The rest of the book lived up to, and further complicated, the complex texture of that first paragraph, following the apprentice torturer’s misadventures as he makes the decision to betray the principles of his guild, narrowly escapes execution, and is sentenced to exile as a carnifex (an executioner) in the distant town of Thrax. On the way he shares a room with a giant man named Baldanders and meets and joins fates with Dr. Talos, the manager of a band of itinerant players to which Baldanders belongs. There was also combat to the death by flower (kind of), a wandering through a strange Botanical Garden that seemed to weave in and out of time, a character who seems to arise without explanation from a lake in which the dead are laid to rest, and much more. It’s dizzying and exciting, and also full of moments that show their full significance only later, when we have more pieces of the puzzle.
The Shadow of the Torturer wasn’t, generally speaking, what I was used to with science fiction and fantasy (though later, as I read within the genre in a less haphazard way, I found other writers with a similarly rich complexity). It demanded more of me as a reader, demanded that I juggle several different plot strands and moments in time at once, but also rewarded me. I found the book dense and intense and mysterious; I loved the way that the less than reliable narrator led me through it, sometimes hiding things from me for quite some time. It was a challenge to read, the language itself Latinate and rich, and the narrative itself slyly shifting in its telling, so that I found I had to focus to keep everything straight. I encountered words like “fuligin” and “cacogen”, which I didn’t know and which I found I couldn’t look up, but had to figure out by context. The novel did, in that first read, feel more like fantasy than science fiction to me, though not quite like any fantasy realm I had experienced before. Still, there were subtle hints in this novel, and more in the novels that followed, that behind the seemingly medieval moments were hints of vaster realms and other worlds.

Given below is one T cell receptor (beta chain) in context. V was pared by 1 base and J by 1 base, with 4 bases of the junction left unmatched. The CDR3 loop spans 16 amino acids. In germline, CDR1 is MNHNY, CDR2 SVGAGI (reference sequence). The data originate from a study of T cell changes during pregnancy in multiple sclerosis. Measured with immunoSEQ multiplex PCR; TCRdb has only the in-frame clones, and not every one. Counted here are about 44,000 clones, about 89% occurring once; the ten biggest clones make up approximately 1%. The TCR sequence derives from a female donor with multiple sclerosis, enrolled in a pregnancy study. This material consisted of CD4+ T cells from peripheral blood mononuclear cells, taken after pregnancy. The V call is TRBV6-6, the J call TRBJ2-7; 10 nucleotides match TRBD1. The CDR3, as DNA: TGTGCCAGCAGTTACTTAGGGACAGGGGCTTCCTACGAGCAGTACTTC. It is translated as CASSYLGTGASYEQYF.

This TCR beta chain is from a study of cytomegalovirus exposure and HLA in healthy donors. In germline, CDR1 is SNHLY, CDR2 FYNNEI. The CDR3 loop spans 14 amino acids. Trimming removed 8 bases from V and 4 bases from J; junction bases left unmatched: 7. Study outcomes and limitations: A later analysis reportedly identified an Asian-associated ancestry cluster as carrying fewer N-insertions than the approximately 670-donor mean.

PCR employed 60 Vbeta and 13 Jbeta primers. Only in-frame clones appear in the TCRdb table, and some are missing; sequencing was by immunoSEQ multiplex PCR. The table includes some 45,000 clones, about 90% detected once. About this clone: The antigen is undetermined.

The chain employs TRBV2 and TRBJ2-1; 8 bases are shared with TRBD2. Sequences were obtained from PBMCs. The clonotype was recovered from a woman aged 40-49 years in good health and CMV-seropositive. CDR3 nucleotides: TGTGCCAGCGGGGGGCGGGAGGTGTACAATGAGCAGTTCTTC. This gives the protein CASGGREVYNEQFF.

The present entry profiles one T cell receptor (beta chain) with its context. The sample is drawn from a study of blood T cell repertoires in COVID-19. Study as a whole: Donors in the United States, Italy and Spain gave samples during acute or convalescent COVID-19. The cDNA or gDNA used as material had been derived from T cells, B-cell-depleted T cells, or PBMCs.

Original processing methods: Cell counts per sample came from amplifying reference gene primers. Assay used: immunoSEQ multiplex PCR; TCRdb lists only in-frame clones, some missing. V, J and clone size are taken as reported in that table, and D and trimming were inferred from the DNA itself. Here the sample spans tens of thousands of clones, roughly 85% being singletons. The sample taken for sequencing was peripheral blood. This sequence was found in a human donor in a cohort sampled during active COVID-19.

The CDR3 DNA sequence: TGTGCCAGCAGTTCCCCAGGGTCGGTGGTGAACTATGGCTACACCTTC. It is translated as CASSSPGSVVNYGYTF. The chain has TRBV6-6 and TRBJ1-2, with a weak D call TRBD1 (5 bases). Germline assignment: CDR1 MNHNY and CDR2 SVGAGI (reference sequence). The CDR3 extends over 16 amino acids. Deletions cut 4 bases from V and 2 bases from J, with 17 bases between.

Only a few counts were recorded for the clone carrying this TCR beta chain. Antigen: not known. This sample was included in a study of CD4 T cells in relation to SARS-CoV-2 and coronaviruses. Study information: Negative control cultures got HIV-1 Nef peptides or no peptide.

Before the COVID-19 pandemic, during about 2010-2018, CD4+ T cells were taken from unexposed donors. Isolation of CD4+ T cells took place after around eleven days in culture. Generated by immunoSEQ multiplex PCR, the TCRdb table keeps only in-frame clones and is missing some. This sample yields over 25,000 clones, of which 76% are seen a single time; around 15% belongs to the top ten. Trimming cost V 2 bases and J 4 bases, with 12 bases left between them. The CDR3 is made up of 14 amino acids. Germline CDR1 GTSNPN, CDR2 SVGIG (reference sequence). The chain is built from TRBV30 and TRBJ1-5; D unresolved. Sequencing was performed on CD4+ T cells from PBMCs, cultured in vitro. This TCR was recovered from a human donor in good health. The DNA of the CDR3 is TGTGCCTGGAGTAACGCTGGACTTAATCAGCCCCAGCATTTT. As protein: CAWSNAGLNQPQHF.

By the time I reached the end, I had as many questions as when I’d started, but they were different questions. The world itself was fuller, its outlines more precise. The novel ends with Severian passing through another gate, listening to a tale being told by a stranger, and that tale being interrupted by an eruption of violence. But before we can discover what happened, the book ends: “Here I pause. If you wish to walk no farther with me, reader, I cannot blame you. It is no easy road.” What a curious place to end a book, I thought, even if it is a book in a series.